Hospital partnership

Kevin Callahan, CEO of Exeter Health Resources, speaks to the audience at a public hearing Sept. 9, 2019, on a proposed partnership between Exeter Health Resources, Wentworth-Douglass Hospital, and Massachusetts General Hospital.

Executives with two Seacoast hospitals seeking an affiliation with Massachusetts General Hospital are taking their campaign to another level with paid media, polling and a public call to action.

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The goal is to leverage enough community concern to convince Attorney General Gordon MacDonald to negotiate an end to his opposition to the deal over antitrust concerns.

MacDonald has said that his office has been willing to talk, but lawyers for the hospitals need to make the next move.

Exeter Health Resources Inc. and Wentworth-Douglass Hospital seek to create a new entity in which Massachusetts General Hospital (MGH) would acquire both organizations. Three years ago, the Dover hospital became a subsidiary of the Boston hospital.

The parties would form a New Hampshire-based regional health care network and become part of the MGH system of community hospitals.

In September, the Charitable Trusts Unit at the Attorney General’s office called the proposed affiliation “unlawful” because it would likely decrease competition and increase the cost of health care to patients.

The radio ads and full-page newspaper ads call on Gov. Chris Sununu and other elected officials to get involved.

“The Attorney General has objected to this important affiliation. What do you say? Let your voice be heard. Visit or text “Seacoast” to 52886,” said one of the radio ads.

“Tell Governor Sununu and elected leaders we want the best health care possible, and we need their help. We just can’t afford to lose this important opportunity.”

Tony James, senior vice president with MGH, said this awareness campaign aims to get MacDonald to jump-start settlement talks.

“It is not at all unusual that you would be in this place, needing some further negotiation to bring about an agreement,” James said.

The concessions the hospital executives could offer could range from offering to sell off physician-owned practices to changing the insurance rates contained in the proposed deal.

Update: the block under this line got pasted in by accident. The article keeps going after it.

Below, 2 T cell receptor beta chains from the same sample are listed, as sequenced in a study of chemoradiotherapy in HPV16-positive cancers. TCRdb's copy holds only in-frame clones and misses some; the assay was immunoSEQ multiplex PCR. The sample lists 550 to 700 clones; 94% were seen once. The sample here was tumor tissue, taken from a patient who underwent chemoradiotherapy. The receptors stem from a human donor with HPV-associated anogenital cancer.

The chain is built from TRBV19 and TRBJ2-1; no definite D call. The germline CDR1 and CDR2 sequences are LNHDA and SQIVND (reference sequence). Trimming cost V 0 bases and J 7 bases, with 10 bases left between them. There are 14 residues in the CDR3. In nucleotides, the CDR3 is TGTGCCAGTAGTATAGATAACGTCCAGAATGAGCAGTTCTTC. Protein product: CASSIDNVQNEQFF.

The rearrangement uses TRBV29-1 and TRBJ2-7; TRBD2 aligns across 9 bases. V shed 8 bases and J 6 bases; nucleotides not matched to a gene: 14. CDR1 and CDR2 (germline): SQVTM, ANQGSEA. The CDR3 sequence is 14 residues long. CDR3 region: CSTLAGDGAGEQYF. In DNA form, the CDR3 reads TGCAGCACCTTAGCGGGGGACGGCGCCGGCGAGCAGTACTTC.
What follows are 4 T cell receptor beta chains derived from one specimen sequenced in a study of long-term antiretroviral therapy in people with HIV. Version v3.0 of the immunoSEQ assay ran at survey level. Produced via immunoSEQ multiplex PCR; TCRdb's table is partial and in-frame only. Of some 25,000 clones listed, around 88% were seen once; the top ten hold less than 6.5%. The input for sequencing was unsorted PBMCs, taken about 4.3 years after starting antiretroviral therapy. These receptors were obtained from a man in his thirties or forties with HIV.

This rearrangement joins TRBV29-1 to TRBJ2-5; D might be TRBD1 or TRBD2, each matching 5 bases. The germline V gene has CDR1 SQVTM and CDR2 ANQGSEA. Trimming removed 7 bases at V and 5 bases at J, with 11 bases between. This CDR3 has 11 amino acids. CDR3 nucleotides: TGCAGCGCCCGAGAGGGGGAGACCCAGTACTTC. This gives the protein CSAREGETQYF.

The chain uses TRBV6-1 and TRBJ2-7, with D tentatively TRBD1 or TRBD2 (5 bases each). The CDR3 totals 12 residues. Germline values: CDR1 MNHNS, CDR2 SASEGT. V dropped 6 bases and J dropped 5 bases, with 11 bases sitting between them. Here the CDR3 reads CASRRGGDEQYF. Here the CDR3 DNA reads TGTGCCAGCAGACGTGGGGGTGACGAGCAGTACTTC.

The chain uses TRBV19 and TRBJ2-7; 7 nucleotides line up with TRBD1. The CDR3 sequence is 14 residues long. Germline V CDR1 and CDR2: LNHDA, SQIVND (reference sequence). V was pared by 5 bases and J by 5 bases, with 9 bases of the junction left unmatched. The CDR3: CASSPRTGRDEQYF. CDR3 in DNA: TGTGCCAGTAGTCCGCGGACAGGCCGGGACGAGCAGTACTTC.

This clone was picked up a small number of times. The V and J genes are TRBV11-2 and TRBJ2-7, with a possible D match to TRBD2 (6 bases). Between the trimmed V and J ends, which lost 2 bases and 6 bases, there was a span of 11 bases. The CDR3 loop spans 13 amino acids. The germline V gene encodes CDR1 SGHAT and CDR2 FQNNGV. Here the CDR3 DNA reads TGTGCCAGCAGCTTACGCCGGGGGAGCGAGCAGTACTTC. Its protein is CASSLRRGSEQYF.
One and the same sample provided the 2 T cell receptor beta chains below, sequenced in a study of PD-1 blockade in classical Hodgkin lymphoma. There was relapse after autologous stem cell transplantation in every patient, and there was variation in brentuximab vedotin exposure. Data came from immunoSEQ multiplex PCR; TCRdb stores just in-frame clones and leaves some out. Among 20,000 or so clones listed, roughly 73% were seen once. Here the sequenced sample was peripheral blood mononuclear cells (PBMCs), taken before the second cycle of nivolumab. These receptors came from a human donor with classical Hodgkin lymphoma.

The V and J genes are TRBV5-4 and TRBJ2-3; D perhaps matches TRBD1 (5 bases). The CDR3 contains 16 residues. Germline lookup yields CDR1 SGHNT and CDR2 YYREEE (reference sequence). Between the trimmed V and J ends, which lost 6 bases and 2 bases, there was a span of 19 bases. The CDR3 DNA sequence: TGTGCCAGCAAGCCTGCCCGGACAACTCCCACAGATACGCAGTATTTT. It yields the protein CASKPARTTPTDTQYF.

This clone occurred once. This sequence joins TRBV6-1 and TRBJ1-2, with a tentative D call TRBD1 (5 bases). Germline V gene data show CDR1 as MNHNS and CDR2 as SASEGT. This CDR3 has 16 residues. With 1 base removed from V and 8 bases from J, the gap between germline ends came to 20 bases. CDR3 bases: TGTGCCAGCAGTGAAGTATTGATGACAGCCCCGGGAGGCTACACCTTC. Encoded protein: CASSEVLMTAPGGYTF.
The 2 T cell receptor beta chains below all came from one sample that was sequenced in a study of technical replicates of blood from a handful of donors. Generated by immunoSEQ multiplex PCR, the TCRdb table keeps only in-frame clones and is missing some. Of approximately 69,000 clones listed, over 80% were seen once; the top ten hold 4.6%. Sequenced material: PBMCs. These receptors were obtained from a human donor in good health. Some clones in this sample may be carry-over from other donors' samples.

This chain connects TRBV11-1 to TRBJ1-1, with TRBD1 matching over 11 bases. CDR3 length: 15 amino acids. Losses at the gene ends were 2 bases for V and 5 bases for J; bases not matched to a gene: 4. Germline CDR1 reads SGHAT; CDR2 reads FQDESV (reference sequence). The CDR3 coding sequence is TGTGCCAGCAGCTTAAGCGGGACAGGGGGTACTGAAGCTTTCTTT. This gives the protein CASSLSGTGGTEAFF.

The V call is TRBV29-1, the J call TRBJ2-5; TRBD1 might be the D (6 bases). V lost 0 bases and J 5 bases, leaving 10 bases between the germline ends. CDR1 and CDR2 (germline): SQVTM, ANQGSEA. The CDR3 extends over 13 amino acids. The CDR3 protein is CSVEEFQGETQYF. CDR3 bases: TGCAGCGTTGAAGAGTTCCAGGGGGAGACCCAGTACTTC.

In a Nov. 15 letter, MacDonald said his legal team met at length with the proponents on Oct. 2 and laid out why his office concluded the deal violates antitrust and consumer protection laws.

“To date the parties have not provided a substantive response,” MacDonald wrote. “This was plainly communicated to the parties as an available next step in the future.”

In the letter, MacDonald said he objected to media claims of Exeter hospital executives that there had been no talks.

“The parties are free to pursue whatever strategies they choose. However making misleading statements to the public about the parties’ opportunity to dialogue with this office are noted and will not be ignored,” MacDonald said.

A University of New Hampshire Survey Center poll of 504 Seacoast area adults from Nov. 18-25 found nearly four in five (78 percent) wanted the AG to negotiate with the hospitals, while only 6 percent favored turning down the merger without any such talks.

“It’s very easy to say no to things, to say no to a major change like this so it’s significant when you see strong support for this merger,” Smith said during a telephone interview last Friday.

On the deal as it exists, 42 percent said they thought the affiliation should be approved, 7 percent thought it should be rejected and about 50 percent said they did not know enough to have an opinion.

Kevin Callahan, CEO with Exeter Health, said he’s told local stakeholders that as a relatively small health care provider it needs the relationship with MGH to create enough efficiencies to remain competitive.

“By choosing not to pursue an affiliation, we are relegating ourselves to do less for our community in the future,” Callahan said.

Greg Walker, CEO of Wentworth-Douglass, said that hospital’s relationship with MGH produced $5 million in savings and led to more than 300 more jobs in the region, offering patients who used to go to Boston the chance to receive treatments locally.

“There are a lot of advantages to this arrangement that appear to have been ignored,” Walker said.

Walker noted since the state repealed the requirement that hospital executives had to get state approval of construction projects, there have been new health care providers entering the Seacoast offering free-standing urgent care and medical imaging services.

“In our view there’s a lot of competition for health care on the Seacoast, even with this affiliation,” Walker said. “In recent years we have seen more, not fewer, new players in the marketplace.”

In recent weeks, the boards of both New Hampshire hospitals voted to continue pursuing the affiliation despite the AG’s decision.

The ads will run for a few more weeks and at that point the parties will assess whether to continue the media campaign, James said.

Tuesday, February 18, 2020